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Initial post: Feb 4, 2011 6:11:07 PM PST
Last edited by the author on Feb 4, 2011 6:11:31 PM PST
This is not an academic work. These two guys used Google to prove the theory they started with, which is not even worthy of being called "science" even to say it's bad, horrible, terrible science.

Multiple reputable scientists have explained in detail why this entire book is a pile of stinking nonsense:

http://neuroanthropology.net/2009/09/06/sex-lies-and-irb-tape-netporn-to-surveyfail/

http://www.roughtheory.org/content/wearing-the-juice-a-case-study-in-research-implosion/

http://mackle.wordpress.com/2009/09/03/the-curious-case-of-the-game-show-neuroscientists-or-how-not-to-research-an-online-community/

http://fanlore.org/wiki/SurveyFail

Posted on Feb 14, 2011 12:26:23 PM PST
J. Ross says:
Oh, thank you for these links! Time to boost the signal again...

In reply to an earlier post on Feb 14, 2011 2:00:14 PM PST
jilell says:
Thanks for posting those links. In no way is this book anything remotely resembling "science."

Posted on May 4, 2011 8:49:23 AM PDT
Last edited by the author on May 4, 2011 8:51:28 AM PDT
ChiRaven says:
Hold on there just a minute. Those posts you are citing are from 2009, and refer to an entirely different work. They have nothing whatsoever to do with a book that is not even being released until tomorrow (5/5/2011), except that it is written by the same authors.

One of the things that I really hate to believe about today's scientific community is that it is terribly prejudiced. In this case, for example, too many people seem to automatically assume that since there were serious problems with a work by these researchers in 2009, their 2011 work will be similarly flawed. I've heard of academics who never change their lecture notes or their tests for their undergraduate courses, but never changing critiques for other people's writings even when they bring out a new book is a little much for me.

I have not read the current work, but I plan to do so, and to make a judgement based on the merits of THIS work, not on something else.

(And yes, I too found their prior work VERY objectionable and unscientific, particularly as it was aimed at a group related to a group I am fond of. But I'm not letting that bias my reading of the current work. I WILL know the kinds of errors I will be looking out for especially closely, but I will NOT automatically assume that they must of necessity be there.)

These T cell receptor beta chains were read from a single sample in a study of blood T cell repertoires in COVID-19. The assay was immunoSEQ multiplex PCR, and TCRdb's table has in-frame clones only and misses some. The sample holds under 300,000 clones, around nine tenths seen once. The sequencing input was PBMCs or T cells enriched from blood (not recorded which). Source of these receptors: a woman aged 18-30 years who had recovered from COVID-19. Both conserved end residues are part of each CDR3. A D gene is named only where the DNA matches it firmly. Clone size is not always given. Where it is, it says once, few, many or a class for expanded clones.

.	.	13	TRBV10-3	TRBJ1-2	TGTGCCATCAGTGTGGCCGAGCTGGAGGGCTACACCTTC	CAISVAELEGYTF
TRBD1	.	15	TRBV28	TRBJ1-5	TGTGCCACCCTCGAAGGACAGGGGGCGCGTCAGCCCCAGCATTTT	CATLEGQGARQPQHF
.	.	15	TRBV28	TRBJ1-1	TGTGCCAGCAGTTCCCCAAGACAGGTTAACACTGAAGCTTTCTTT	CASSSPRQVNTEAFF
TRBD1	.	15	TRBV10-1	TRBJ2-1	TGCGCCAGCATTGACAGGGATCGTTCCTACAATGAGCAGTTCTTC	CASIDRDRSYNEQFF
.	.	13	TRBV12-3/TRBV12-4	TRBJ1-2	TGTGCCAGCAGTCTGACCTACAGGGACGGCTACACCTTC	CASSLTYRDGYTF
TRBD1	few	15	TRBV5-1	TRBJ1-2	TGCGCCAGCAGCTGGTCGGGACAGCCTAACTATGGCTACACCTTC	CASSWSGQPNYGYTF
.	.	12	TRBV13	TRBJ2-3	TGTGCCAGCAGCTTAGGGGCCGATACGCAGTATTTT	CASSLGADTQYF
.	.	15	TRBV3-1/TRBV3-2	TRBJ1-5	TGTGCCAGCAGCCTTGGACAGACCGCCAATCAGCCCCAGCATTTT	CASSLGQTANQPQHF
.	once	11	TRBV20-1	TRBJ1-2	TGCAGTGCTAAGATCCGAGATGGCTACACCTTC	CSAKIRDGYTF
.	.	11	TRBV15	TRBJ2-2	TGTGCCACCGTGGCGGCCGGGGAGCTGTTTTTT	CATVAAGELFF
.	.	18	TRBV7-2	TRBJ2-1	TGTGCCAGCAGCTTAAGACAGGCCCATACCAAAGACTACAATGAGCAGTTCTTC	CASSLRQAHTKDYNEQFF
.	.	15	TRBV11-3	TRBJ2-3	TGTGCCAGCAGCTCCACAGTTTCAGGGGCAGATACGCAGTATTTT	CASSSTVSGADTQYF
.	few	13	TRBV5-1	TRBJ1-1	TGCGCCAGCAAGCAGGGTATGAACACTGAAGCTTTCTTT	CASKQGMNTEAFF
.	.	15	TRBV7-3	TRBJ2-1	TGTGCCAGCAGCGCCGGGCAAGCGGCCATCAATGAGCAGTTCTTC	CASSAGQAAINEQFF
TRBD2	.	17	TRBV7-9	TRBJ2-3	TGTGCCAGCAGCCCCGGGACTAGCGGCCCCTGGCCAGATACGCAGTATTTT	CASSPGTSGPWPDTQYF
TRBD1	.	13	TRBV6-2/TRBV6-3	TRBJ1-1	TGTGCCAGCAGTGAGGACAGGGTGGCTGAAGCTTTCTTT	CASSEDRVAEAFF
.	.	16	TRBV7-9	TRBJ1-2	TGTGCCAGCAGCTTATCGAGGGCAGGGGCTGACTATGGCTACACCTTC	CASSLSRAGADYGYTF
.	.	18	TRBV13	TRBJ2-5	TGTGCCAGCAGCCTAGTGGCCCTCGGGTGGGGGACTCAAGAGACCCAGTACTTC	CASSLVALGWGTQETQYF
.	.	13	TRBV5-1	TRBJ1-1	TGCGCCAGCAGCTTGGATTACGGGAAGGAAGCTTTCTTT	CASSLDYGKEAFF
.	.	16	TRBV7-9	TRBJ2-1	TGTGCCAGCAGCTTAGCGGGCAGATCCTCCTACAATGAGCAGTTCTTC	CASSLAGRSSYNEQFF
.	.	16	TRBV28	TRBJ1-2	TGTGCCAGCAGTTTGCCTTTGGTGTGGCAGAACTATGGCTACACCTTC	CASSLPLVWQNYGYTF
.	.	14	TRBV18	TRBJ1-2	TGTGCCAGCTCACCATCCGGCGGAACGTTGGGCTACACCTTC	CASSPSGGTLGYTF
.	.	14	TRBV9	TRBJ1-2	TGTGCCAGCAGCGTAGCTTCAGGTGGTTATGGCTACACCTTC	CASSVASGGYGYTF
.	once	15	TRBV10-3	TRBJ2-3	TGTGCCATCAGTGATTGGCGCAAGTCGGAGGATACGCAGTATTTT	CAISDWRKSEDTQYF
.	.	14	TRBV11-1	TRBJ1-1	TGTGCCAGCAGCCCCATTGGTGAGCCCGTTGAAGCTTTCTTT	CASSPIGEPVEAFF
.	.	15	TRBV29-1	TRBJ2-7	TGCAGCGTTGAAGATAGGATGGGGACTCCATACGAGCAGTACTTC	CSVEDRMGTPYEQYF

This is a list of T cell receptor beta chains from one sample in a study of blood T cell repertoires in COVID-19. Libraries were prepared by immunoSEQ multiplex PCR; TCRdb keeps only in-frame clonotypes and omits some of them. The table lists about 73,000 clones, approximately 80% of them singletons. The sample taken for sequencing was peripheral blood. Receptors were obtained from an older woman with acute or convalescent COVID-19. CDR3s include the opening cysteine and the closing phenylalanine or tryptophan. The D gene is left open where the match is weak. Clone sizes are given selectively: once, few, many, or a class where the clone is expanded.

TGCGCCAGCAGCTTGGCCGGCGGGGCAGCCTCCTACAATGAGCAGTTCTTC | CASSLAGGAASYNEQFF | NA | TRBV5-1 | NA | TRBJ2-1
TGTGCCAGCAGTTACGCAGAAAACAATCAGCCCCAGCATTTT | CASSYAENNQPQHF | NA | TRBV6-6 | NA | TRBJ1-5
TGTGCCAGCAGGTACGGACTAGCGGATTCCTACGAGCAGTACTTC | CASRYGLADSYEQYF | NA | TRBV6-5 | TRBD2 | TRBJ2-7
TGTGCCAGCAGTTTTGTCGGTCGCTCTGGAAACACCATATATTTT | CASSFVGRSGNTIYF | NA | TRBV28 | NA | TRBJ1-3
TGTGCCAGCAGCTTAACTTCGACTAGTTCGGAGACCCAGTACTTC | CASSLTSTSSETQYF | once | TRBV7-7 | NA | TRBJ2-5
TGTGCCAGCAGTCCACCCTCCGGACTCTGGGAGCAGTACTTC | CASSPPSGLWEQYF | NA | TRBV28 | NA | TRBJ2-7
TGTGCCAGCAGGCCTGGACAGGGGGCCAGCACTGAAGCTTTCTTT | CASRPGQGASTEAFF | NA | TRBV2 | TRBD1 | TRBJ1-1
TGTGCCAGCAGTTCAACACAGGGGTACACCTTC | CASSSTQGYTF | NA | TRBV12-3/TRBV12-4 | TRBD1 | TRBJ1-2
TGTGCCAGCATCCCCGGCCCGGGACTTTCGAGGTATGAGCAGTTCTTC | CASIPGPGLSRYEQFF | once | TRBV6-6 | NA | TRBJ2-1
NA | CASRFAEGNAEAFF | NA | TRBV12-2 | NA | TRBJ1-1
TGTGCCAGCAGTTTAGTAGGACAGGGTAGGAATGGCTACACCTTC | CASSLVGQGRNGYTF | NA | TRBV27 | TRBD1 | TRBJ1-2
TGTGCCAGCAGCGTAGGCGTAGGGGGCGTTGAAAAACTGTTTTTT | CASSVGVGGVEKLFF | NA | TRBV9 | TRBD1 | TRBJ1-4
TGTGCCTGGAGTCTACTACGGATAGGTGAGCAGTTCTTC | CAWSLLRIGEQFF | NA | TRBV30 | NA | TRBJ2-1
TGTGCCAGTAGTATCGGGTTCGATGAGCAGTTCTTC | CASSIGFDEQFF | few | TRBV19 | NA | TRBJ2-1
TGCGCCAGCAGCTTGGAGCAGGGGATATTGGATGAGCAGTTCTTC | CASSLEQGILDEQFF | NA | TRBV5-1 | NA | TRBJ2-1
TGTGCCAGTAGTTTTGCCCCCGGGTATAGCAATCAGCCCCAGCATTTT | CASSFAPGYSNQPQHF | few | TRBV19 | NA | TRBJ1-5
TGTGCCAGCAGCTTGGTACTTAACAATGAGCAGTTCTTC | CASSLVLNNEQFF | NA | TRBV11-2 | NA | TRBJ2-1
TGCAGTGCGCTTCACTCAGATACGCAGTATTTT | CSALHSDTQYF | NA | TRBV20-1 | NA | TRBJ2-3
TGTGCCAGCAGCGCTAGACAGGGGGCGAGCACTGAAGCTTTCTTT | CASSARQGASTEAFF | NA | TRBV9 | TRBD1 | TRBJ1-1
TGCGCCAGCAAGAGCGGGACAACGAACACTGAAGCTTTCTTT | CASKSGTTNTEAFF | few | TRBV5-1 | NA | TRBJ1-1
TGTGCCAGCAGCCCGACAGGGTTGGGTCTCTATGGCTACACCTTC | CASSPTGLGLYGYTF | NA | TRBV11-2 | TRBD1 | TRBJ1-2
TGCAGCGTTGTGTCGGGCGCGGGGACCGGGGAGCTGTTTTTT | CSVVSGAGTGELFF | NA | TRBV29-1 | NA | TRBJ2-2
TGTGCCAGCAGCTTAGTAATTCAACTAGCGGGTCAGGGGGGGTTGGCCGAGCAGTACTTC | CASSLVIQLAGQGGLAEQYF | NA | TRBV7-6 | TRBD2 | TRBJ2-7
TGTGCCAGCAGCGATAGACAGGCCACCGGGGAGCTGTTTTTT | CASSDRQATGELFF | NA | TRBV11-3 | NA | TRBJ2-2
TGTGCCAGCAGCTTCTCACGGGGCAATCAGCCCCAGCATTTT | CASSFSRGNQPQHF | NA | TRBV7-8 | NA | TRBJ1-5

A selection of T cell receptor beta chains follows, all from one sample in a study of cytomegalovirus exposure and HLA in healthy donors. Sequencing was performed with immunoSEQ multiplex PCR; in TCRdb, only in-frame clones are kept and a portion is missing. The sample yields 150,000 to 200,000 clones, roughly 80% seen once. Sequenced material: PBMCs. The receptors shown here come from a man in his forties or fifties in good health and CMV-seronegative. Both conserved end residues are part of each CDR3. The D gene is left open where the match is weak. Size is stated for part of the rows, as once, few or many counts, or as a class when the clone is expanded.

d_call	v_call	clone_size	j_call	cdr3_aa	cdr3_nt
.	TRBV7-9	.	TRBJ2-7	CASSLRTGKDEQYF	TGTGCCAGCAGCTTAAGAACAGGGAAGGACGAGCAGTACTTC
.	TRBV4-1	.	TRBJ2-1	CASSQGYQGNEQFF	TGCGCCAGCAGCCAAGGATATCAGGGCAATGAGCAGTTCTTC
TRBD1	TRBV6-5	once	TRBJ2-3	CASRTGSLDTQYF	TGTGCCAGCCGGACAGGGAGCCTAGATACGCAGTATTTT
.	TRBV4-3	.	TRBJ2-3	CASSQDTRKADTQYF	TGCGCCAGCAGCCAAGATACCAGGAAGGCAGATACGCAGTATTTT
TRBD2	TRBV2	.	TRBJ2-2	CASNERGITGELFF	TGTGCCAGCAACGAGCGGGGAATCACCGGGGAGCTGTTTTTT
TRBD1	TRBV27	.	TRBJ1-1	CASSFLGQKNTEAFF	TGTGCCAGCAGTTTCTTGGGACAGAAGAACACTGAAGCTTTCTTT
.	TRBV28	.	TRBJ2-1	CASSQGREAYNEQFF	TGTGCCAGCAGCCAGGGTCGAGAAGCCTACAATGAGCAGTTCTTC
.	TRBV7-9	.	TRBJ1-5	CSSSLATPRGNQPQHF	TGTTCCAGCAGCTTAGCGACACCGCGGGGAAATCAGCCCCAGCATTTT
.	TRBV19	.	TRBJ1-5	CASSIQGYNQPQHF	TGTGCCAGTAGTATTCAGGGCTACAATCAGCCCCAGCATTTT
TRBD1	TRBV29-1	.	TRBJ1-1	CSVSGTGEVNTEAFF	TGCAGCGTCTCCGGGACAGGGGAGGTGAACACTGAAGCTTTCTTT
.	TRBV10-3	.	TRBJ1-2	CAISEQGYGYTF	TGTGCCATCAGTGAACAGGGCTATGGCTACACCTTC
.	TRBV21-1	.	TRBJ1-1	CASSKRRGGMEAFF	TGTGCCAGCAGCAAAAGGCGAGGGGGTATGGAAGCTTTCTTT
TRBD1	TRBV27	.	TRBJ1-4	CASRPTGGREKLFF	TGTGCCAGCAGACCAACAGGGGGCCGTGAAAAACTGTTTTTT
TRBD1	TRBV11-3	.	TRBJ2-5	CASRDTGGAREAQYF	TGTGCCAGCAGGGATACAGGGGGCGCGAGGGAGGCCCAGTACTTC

In reply to an earlier post on May 4, 2011 1:48:53 PM PDT
J. Davitt says:
I think this IS the same book the dreadful survey was for; they just changed the title. I was part of the group they tried to mine for data and trust me, none of us are going to forget the experience.

But it's the same book. They'd planned to bring it out last year, but I guess there was a delay.

In reply to an earlier post on May 4, 2011 11:06:10 PM PDT
ChiRaven says:
Funny, the earlier reviews explicitly mentioned the fanfic connection, but nothing in the current reviews mentioned that link at all. The earlier work was apparently survey-based, but there is simply NO WAY that any book centered around a billion observations is survey-based. I took part in, and helped structure, what was probably the largest non-governmental ongoing survey research project in the world, I believe (the Bell System's TELephone Service Attitude Measurement project), and we never approached that number. At our peak, we were only completing about a million interviews per month nation-wide. (I'm not sure of the size of some of the governmental statistical studies ... they may be bigger than our TELSAM project. But having been involved in survey research for quite a number of years, I seriously doubt that there were private surveys that were larger.)

I'll certainly want to take a look at the book before making that judgement for sure ... you could well be right. But this does not seem, from the descriptions given on Amazon, like the survey-based fanfic study that is described in the reviews referenced by Stephanie Tuszynski.

In reply to an earlier post on May 5, 2011 5:03:19 AM PDT
Last edited by the author on May 5, 2011 9:12:55 AM PDT
J. Davitt says:
I never got the impression that their book would be comprised solely from the data gathered from the survey of slash writers, just partially, but the result was that in the end they got nothing usable from it. They could've gotten something pertinent from us if they'd actually been prepared to listen to what people told them or learn something about the community before they began asking questions, but that was never going to happen.